Qi et al. [20] reported that conventional VANETs are based on DSRC for communication. However, multihop data communication in DSRC-based VANETs suffers from data rate and delay-related issues, which affect the quality of service of the communication system. Thus, the combined DSRC and cellular VANET models are adopted. However, cellular networks increase the cost of network bandwidth. The problem of reducing bandwidth consumption and end-to-end delay is considered an NP-hard problem, which is solved by using a two-stage heuristic algorithm.

Hua et al. [21] reported that C-V2X communication models use macrocell or femtocell for communication. Today, the macro-femtocell network model is used in the C-V2X models. These networks have mainly two problems (a) due to the high-speed mobility of vehicles; it requires a faster connection switching from one base station to another base station. (b) Poor selection of base stations leads to network congestion and network load imbalance. To overcome these issues, the authors introduced a base station selection scheme using the Markov decision policy.

Chen et al. [22] presented a novel C-V2X architecture based on the network slicing and spatial reuse technique that supports both low latency and broadband services; that is, it can perform communication for ultra-reliable low latency communications (URLLC) and enhanced mobile broadband services. Abbas and Fan [23] presented a hybrid scheme for the C-2VX technology to increase the reliability of VANET. The main idea of this scheme is to establish direct device-to-device communication between vehicles with lower latency and to offer long-range communication. Mainly, this approach uses a combination of C-V2X and IEEE 802.11p, where cellular eNodeB is used to control device-to-device (D2D) links. Optimal resource allocation is the important paradigm that selects optimal channels and allocates the appropriate channel to minimize the latency of the system. D2D links are selected on the basis of the greedy mechanism.

Sattiraju et al. [24] discussed the channel estimation technique, which is widely adopted in orthogonal frequency division multiplexing (OFDM) systems to mitigate intersymbol interference with the help of channel state information. In this field, the least squares and the minimum mean squared error are the most efficient techniques in the physical layer. In this work, the authors incorporated a deep neural network-based scheme that uses CNN (convolution neural network) for channel estimation. The comparative study shows a significant improvement in performance by using deep learning for high-mobility scenarios.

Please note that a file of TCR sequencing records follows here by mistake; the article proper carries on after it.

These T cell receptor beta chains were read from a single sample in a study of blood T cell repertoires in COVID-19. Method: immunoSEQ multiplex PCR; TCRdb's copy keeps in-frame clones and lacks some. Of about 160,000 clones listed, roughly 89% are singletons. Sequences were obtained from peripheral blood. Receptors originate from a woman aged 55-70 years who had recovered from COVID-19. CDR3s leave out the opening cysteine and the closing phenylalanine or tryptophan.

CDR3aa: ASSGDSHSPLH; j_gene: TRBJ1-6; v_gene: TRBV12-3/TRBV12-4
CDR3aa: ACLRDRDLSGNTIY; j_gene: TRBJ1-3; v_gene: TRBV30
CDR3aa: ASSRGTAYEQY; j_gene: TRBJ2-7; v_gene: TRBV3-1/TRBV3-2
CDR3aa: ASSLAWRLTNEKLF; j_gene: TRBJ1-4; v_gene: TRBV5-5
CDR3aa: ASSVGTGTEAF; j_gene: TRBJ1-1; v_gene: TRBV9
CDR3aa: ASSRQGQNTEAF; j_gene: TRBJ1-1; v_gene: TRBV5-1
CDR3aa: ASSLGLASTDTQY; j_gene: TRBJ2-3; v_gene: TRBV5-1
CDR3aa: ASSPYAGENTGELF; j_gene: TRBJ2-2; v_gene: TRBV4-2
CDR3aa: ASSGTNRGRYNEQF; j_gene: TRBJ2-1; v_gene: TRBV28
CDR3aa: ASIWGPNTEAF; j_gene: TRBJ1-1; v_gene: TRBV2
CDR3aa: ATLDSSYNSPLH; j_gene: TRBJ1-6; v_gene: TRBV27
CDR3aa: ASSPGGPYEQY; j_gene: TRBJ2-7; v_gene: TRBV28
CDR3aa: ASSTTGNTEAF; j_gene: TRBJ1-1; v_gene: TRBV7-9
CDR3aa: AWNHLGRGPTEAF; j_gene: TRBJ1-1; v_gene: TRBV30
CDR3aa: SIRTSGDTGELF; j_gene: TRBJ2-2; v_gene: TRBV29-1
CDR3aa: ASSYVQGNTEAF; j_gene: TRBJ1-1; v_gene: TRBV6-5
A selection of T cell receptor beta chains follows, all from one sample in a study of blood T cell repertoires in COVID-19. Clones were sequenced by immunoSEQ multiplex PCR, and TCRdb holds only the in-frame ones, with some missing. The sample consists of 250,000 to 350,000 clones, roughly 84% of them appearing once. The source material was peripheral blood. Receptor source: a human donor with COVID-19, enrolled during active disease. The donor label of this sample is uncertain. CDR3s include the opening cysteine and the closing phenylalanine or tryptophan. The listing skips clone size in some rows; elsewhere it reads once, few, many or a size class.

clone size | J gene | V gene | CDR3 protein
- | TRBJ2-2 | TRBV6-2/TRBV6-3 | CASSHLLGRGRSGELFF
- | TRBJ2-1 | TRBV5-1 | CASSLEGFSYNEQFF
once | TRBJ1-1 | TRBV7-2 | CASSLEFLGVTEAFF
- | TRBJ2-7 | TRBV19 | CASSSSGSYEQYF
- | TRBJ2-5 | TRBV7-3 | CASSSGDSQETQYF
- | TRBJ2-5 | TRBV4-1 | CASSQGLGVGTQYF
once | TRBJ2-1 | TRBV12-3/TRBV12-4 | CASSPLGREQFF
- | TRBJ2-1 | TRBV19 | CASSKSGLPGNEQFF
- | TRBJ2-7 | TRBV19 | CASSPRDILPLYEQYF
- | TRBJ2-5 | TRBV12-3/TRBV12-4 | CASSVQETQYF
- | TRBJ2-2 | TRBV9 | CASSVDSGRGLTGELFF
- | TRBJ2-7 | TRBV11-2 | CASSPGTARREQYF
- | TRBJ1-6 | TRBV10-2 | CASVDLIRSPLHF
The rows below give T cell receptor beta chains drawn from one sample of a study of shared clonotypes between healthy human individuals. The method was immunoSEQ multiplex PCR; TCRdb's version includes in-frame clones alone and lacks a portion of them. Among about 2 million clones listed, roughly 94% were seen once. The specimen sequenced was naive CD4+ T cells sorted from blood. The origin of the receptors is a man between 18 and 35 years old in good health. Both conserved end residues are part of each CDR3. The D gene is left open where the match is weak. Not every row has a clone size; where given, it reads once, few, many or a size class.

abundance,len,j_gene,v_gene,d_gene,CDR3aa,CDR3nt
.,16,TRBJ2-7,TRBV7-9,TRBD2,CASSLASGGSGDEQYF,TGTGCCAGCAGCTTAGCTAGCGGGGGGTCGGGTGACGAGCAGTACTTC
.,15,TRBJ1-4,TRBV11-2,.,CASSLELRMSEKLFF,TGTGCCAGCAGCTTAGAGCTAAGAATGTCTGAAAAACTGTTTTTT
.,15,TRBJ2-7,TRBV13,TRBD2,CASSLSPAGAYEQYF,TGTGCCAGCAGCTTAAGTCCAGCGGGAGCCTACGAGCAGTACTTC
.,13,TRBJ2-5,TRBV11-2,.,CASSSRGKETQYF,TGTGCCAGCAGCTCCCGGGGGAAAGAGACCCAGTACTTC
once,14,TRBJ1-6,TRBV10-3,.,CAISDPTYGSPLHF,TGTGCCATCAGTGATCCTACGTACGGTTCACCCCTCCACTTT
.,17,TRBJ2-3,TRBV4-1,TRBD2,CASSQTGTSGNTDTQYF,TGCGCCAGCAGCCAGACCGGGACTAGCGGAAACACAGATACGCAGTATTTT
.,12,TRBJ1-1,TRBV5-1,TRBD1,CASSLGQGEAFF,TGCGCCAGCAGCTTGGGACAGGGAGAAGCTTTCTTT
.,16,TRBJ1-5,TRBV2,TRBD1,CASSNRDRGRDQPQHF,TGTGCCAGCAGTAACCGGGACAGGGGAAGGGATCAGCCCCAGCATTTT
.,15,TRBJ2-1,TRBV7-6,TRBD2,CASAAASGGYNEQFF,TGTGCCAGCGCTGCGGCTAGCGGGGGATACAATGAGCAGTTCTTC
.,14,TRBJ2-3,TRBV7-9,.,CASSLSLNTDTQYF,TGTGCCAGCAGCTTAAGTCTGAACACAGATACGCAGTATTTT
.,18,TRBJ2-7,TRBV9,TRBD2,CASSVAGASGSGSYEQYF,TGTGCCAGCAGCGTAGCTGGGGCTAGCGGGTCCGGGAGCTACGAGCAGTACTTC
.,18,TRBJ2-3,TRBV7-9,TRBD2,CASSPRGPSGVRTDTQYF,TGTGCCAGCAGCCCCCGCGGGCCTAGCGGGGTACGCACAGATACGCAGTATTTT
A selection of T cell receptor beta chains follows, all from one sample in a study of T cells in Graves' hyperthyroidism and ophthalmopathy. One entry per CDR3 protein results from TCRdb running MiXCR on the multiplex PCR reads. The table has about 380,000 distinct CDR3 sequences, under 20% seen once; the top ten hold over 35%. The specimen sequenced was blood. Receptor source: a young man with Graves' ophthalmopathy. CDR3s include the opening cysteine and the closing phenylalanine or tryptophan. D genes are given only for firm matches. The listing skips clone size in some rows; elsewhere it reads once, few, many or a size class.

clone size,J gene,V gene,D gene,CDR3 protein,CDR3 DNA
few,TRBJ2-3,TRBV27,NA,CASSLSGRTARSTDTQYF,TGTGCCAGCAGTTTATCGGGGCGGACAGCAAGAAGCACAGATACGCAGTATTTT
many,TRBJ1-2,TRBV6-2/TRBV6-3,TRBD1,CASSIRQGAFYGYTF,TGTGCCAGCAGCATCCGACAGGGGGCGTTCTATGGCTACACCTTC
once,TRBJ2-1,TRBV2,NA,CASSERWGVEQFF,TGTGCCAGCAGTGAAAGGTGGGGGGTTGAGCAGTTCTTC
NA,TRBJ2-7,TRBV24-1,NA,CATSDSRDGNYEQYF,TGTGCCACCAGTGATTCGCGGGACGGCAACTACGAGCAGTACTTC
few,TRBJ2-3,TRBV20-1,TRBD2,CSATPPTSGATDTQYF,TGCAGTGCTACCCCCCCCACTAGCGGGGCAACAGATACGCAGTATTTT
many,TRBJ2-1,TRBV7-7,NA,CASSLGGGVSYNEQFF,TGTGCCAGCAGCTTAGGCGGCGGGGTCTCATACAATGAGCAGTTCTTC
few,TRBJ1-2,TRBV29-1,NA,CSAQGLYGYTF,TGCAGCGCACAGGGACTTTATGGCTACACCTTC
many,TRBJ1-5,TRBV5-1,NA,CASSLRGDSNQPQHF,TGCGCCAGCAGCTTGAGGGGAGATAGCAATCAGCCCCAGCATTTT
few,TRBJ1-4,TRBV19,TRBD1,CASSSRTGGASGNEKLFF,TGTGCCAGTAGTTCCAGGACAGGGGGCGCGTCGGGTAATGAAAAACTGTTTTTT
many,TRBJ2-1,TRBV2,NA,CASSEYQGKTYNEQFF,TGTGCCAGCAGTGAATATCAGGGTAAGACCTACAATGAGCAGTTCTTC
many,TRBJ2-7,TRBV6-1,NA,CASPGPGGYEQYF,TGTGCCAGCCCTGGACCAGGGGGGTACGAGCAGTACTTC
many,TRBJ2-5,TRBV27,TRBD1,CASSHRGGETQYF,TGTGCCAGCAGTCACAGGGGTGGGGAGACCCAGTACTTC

Aslani et al. [25] focused on the C-V2X mode 3 models, where two groups of users are considered cellular and vehicular users. In the communication phase, cellular users establish communication with the help of base stations, whereas vehicular users use direct vehicular links to establish communication. Vehicular users use the spectrum-sharing mechanism of an OFDM system. Here, the main objective is to enable transmission for the vehicular user at the same time as the cellular user is transmitting on a subcarrier. In various scenarios, the subcarriers are limited and vehicular links are also limited due to the QoS requirement of cellular users where interference between cellular and vehicular users is considered. Thus, the main objective here is to increase the number of vehicular links to satisfy the QoS requirement. In this work, the author considered a resource allocation problem for the C-V2X mode 3 network, and the authors considered a high-mobility scenario that causes the Doppler effect. Furthermore, it is also assumed that channel state information is not present for the base station. For this approach, a novel scheme is introduced to allocate resources and minimize unattended vehicular links. In resource allocation, the availability of power and the availability of subchannel are determined and assigned accordingly to cellular and vehicular users.